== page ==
Usually I try to provide readers with short essays on the issues of the day. But while doing research or monitoring the media I come across items that have been ignored or inadequately covered in the media, or provide updates to subjects dealt with in the Nova Scotia Observer. This being Canada Day, here are some items that shed some light on the state of the federation and Nova Scotia’s place in it.
Still Alberta bound
This may have been reported somewhere in the local media, but if it was I missed it. StatsCanada released its Quarterly Demographic Statistics the other week showing that despite the impact on the Alberta economy of the drop in oil prices the province is still a magnet for Nova Scotians going down the road. Quarterly demographic statistics released June 17 show that between Jan. 1 and March 31 this year 1,560 Nova Scotians moved to Alberta while only 906 moved from Alberta to here. The net loss of 654 people to Alberta was the main factor in an overall population decline over the three-month period. The loss to Alberta was partially offset by a net gain of 112 folks moving here from the other provinces and territories as well as net international migration of 385. However, deaths exceeded births by 492, leaving our population at the end of March 649 below what it was at the beginning of the quarter.
The good news, if it can be so described, is that the first three months of the year are always bad, especially for deaths over births, and overall numbers usually pick up in the final three quarters. In 2014, a net loss of 873 in the first quarter was offset by a gain of more than 1,700 in the next two quarters. And in the misery loves company department, our Atlantic neighbours fared even worse. New Brunswick had a net loss of 941, Newfoundland and Labrador, with half our population, lost 573 souls and P.E.I., which is one-sixth our size, experienced a population drop of 162 over the period. If, as many insist, we are facing a demographic crisis, it is clearly regional in scope. Unfortunately, the response has been piecemeal and ignores the impact of national economic and fiscal policies. Happy Canada Day.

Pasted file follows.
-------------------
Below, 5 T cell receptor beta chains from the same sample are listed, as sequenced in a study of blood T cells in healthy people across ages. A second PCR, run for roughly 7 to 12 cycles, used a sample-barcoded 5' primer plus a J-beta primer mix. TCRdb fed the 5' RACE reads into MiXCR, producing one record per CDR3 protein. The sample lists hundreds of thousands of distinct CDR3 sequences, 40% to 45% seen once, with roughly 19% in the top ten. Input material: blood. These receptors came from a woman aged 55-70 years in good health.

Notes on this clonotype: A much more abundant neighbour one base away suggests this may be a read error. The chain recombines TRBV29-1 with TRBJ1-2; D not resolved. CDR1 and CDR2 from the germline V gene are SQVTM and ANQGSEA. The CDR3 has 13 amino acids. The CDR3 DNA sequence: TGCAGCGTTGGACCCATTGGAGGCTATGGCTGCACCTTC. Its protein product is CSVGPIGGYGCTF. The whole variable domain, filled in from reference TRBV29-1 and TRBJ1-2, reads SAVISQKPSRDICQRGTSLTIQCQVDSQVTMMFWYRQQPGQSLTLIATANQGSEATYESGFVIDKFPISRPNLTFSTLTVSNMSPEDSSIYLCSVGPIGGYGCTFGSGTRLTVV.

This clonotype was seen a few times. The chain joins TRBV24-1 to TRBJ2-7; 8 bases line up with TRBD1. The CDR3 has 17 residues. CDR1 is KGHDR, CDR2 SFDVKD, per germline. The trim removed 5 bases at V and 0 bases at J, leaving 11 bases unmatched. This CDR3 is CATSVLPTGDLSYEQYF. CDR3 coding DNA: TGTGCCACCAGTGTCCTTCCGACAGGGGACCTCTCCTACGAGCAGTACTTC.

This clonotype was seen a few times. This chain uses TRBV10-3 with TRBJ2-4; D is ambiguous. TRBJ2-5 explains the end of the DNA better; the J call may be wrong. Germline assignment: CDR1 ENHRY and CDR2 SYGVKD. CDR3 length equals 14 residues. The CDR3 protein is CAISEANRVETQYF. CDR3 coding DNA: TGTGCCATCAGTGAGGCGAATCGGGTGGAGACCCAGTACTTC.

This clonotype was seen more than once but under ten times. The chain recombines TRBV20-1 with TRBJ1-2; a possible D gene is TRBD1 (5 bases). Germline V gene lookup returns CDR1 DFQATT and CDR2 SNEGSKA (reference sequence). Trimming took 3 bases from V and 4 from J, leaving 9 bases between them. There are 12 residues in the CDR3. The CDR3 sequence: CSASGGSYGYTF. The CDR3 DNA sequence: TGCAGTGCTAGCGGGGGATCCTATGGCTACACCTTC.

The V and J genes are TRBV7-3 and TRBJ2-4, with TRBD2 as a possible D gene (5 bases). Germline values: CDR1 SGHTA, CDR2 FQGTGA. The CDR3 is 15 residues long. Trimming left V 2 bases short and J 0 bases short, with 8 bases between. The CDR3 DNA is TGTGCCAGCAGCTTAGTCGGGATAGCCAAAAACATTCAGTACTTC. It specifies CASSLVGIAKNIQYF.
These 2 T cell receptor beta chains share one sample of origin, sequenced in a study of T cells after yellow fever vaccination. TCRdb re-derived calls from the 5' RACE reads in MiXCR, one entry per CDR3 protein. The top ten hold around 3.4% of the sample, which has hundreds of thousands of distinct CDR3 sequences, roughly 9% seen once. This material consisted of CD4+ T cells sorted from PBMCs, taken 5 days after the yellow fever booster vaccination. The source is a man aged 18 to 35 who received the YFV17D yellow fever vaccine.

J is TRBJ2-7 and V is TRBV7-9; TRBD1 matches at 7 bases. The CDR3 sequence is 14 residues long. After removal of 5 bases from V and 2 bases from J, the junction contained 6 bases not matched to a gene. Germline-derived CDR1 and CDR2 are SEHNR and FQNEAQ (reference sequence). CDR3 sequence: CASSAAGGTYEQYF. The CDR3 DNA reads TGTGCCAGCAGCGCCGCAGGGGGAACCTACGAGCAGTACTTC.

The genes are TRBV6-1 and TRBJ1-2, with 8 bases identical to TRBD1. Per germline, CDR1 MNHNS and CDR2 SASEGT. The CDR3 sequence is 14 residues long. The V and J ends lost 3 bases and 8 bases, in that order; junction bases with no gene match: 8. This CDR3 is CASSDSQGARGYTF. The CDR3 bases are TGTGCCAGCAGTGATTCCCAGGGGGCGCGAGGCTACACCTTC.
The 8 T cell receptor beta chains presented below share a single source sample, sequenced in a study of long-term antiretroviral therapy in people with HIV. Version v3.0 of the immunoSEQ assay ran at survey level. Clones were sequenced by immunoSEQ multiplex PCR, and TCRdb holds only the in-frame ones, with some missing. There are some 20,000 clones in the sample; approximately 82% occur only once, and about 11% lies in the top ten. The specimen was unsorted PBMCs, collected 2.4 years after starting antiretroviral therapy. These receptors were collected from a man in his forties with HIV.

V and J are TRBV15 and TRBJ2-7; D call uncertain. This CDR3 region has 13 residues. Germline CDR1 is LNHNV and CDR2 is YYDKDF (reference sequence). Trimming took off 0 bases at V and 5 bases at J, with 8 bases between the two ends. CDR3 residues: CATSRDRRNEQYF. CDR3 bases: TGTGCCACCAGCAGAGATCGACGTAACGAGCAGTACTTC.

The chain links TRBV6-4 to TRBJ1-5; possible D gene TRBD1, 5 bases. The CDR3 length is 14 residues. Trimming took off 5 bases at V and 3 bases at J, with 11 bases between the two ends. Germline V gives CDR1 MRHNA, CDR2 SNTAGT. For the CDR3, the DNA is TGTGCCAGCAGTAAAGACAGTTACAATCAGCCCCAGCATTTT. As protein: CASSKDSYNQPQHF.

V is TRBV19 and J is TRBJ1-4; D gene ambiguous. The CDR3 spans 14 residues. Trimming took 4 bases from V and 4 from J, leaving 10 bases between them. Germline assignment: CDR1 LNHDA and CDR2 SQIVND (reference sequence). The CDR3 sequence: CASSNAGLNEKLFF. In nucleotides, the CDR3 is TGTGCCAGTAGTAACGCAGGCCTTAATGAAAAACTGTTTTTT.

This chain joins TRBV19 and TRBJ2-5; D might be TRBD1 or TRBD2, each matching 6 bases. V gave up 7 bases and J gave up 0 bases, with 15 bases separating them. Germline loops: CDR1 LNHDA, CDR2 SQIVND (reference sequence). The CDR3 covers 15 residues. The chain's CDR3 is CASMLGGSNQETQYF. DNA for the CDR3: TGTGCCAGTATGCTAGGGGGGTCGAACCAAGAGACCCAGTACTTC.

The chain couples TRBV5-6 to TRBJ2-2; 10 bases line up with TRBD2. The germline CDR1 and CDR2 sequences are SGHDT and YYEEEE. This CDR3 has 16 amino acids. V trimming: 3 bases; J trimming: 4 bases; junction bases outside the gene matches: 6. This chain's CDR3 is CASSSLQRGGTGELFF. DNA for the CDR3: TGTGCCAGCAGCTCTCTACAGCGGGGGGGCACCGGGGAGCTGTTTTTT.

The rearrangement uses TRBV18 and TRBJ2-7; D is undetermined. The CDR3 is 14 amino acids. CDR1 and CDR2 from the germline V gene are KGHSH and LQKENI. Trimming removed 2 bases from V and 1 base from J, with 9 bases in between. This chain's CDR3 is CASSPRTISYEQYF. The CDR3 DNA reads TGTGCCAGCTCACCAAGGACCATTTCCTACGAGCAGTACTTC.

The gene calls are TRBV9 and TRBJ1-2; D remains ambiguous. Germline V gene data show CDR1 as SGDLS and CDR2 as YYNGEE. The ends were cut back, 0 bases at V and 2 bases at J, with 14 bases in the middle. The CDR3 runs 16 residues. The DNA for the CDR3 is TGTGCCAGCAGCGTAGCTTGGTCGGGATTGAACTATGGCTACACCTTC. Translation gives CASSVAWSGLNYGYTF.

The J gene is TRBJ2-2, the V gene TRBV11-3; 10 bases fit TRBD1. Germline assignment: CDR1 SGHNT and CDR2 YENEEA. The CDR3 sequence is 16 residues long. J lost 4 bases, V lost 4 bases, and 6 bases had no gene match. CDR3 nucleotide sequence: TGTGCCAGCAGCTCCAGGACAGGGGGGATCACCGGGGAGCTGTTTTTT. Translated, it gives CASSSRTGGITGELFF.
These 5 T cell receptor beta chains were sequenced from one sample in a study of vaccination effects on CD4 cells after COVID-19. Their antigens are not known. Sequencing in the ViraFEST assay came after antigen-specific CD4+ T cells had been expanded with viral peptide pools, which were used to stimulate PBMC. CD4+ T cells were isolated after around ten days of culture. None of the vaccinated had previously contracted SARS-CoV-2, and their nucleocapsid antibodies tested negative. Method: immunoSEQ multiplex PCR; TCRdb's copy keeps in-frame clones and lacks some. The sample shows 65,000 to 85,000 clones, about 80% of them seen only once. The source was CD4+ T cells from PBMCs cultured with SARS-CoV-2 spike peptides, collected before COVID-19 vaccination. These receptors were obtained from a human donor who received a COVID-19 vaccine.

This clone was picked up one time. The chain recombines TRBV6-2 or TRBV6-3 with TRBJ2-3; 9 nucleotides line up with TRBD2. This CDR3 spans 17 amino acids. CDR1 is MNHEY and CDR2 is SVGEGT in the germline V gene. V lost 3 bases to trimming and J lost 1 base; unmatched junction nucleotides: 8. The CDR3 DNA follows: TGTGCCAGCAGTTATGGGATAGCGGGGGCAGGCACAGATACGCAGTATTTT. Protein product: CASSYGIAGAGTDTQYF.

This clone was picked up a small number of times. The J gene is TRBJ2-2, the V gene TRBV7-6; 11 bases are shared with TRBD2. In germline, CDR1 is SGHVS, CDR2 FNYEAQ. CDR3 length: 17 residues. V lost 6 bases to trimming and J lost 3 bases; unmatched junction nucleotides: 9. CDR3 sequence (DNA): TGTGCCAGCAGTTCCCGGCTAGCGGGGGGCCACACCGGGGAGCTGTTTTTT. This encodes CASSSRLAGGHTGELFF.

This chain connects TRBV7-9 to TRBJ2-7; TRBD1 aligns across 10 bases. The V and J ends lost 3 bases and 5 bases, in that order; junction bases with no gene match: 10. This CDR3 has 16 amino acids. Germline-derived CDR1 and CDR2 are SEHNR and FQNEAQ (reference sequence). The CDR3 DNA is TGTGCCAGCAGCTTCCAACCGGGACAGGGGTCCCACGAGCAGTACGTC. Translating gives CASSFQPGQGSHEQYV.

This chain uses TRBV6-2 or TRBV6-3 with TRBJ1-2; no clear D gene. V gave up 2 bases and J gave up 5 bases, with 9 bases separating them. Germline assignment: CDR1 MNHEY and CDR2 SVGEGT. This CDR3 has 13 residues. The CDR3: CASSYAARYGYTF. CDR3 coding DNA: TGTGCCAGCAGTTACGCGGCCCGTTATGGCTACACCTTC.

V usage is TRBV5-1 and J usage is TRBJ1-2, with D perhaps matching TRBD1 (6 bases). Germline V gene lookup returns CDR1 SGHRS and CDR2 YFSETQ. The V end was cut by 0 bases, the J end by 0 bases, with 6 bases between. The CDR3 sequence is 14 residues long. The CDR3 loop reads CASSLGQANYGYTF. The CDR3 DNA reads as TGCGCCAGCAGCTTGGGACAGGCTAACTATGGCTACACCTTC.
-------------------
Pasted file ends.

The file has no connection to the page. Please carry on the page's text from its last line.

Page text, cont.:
Download milestone reached
Back on Dec. 3, 2014 I posted an article pointing out that despite its boasting, the Harper government has not actually reduced Canada’s government debt, it has simply offloaded more of it onto provincial and local governments. Calculations based on Finance Canada’s on-line Fiscal Reference Tables, show that when the Conservatives took office the all-government net debt equalled 60% of GDP, with the feds responsible for 63% of the debt and the provinces and municipalities 37%. By April 1, 2014, total debt had risen to 64% of GDP, with the feds responsible for 56% and provincial and local governments 44%.
The news has become even worse for the provinces since then. Statistics Canada, which uses a slightly different method of calculating net government debt, reported recently that the ratio of federal government net debt (expressed at book value) to gross domestic product rose to 31.3% in the first quarter of 2015 up 0.9% from the previous quarter while the ratio for other levels of government reached 31.7%, up 2.7% from the fourth quarter of 2014. According to the Globe and Mail, the first quarter of 2015 marked the first time ever that provincial and municipal debt as a percentage of GDP (31.7%) exceeded the federal (31.3%) level.